May 20, 2023

How to Install a Kitchen Faucet in Just 5 Steps

By Caroline Eubanks and Shivani Vora

All products featured on Architectural Digest are independently selected by our editors. However, when you buy something through our retail links, we may earn an affiliate commission.

Knowing how to install a kitchen faucet can transform your space and keep you from having to call a plumber—saving you at least $100. This easy home improvement DIY allows you to play with design on a whim by swapping out an existing faucet for a different finish, or upgrading a dated faucet à la 1990s for a smart touch model, or at the very least one with a pull-down hose.

"The sink and faucet area is one of the most used features in any kitchen and is often regarded as the room's centerpiece," says Caroline Danielson, director of showrooms, Ferguson Bath, Kitchen & Lighting Gallery. "Upgrading your kitchen faucet is an easy, visually appealing and highly functional way to give your room a fast design refresh or complement a whole kitchen remodeling project."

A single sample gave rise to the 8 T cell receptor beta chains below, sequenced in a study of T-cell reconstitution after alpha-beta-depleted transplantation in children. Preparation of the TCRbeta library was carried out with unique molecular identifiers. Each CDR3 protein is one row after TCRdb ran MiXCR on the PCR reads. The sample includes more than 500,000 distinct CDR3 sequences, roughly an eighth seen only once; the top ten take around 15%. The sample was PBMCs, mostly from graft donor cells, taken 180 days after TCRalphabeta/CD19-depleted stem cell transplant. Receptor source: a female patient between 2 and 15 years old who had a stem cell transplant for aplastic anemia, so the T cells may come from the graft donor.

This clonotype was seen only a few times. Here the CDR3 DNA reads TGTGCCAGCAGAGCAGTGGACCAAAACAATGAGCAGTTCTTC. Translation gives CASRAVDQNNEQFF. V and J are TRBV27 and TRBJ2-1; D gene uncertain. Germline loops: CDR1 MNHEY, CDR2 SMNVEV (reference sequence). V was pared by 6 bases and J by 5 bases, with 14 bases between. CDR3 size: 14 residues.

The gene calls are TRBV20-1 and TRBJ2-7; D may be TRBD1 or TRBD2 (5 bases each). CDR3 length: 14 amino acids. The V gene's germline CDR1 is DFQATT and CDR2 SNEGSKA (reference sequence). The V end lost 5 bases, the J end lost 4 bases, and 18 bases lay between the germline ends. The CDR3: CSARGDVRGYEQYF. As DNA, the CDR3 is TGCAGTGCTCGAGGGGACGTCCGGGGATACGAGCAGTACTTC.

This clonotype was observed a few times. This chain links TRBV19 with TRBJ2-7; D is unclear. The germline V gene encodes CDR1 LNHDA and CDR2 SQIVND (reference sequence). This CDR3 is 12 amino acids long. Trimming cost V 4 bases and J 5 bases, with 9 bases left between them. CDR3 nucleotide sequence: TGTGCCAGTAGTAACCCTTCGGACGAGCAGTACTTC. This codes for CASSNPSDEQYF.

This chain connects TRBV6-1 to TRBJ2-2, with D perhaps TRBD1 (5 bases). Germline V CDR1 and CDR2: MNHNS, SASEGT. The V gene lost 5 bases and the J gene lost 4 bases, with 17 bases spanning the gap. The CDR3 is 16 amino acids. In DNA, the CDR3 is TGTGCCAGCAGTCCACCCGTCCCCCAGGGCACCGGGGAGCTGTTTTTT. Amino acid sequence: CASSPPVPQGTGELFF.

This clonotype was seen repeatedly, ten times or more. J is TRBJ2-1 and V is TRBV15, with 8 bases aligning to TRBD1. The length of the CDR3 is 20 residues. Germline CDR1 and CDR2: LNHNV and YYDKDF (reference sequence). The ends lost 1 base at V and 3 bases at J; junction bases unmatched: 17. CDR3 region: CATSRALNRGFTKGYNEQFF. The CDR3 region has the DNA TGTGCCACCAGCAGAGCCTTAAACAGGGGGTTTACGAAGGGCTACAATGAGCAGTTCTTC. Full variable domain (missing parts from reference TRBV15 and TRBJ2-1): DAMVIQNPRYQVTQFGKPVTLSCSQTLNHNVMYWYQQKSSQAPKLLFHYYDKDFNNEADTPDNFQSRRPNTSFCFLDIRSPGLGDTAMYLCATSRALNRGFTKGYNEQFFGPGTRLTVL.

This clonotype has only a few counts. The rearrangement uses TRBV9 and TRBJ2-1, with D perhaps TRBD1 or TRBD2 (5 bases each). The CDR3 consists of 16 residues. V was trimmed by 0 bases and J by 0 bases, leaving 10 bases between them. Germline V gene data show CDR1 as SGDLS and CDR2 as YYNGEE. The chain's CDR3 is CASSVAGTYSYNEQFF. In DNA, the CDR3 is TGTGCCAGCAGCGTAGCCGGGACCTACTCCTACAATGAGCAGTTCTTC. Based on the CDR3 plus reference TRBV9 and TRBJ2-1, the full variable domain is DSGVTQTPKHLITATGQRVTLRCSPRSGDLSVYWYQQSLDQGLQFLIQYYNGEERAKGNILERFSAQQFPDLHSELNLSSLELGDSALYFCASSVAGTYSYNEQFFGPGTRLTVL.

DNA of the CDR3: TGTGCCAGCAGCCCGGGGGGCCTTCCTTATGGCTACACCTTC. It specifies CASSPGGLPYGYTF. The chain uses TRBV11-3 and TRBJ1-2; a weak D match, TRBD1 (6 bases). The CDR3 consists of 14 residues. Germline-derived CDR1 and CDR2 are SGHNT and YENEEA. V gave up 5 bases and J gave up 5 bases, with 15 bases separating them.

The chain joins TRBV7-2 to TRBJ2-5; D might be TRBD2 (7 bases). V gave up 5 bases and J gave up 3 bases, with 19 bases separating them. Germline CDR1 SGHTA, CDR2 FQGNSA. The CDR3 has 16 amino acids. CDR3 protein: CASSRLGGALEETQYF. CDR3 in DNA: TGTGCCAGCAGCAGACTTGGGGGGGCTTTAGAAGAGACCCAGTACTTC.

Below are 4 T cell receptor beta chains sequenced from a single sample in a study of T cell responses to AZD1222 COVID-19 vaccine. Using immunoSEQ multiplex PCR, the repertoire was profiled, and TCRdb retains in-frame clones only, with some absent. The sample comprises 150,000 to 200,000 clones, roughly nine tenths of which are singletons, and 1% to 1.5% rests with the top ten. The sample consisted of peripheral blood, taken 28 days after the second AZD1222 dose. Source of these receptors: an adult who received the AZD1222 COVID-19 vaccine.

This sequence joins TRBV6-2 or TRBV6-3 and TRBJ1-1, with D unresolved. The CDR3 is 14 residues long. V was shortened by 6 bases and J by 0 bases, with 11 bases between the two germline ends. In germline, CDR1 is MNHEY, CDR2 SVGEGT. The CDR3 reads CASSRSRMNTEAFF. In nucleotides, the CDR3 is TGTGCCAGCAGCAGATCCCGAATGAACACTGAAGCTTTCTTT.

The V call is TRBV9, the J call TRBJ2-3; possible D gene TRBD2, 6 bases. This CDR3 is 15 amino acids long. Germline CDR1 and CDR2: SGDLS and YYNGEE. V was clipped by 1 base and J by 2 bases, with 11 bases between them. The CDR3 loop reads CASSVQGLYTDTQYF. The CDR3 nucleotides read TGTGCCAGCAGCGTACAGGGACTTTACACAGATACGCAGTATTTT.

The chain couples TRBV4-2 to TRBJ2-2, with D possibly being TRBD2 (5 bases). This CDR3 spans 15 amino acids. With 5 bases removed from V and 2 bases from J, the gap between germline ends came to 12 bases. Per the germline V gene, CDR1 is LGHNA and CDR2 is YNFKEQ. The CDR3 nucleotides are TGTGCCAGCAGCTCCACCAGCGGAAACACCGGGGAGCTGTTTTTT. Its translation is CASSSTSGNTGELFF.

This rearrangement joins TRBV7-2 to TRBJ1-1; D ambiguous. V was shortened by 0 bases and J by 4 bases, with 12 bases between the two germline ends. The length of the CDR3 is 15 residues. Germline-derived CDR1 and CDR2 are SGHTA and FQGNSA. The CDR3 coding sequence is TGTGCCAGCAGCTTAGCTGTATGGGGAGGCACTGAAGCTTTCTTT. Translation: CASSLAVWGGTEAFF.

If you’re new to handling DIY installations, it can seem a bit overwhelming, but being prepared can go a long way. Luckily, knowing how to install a kitchen faucet is a fairly straightforward project you can complete in five steps.

The first thing to do is to find out if you are allowed to install a new faucet based on your home and warranty, which sometimes requires installation by a licensed professional. "One thing to consider, make sure you understand your local building codes," says Eric Goranson, a longtime interior designer and host of the podcast Around The House. "In some places a building permit might be required to even replace that faucet." Some states also require certain specifications. "Recent legislation requires that new faucets installed by customers in Vermont, Maryland, and California must be free of lead," Danielson adds.

That depends, says Goranson: "Installing a faucet can be somewhat of a simple project or it could be much more difficult depending on your abilities and the condition and age of the existing faucet."

Brett Wegner, Kohler's kitchen faucets marketing manager agrees. "There can be ergonomic challenges with accessing the under-counter portion of the faucet, like shank and hose connections, but the installation process is rather simple," he says. "It is often harder to uninstall the current faucet given older, and frankly less intuitive, installation hardware, [but faucet install] has been improved dramatically over the decades."

The first step is to decide what type of faucet you want.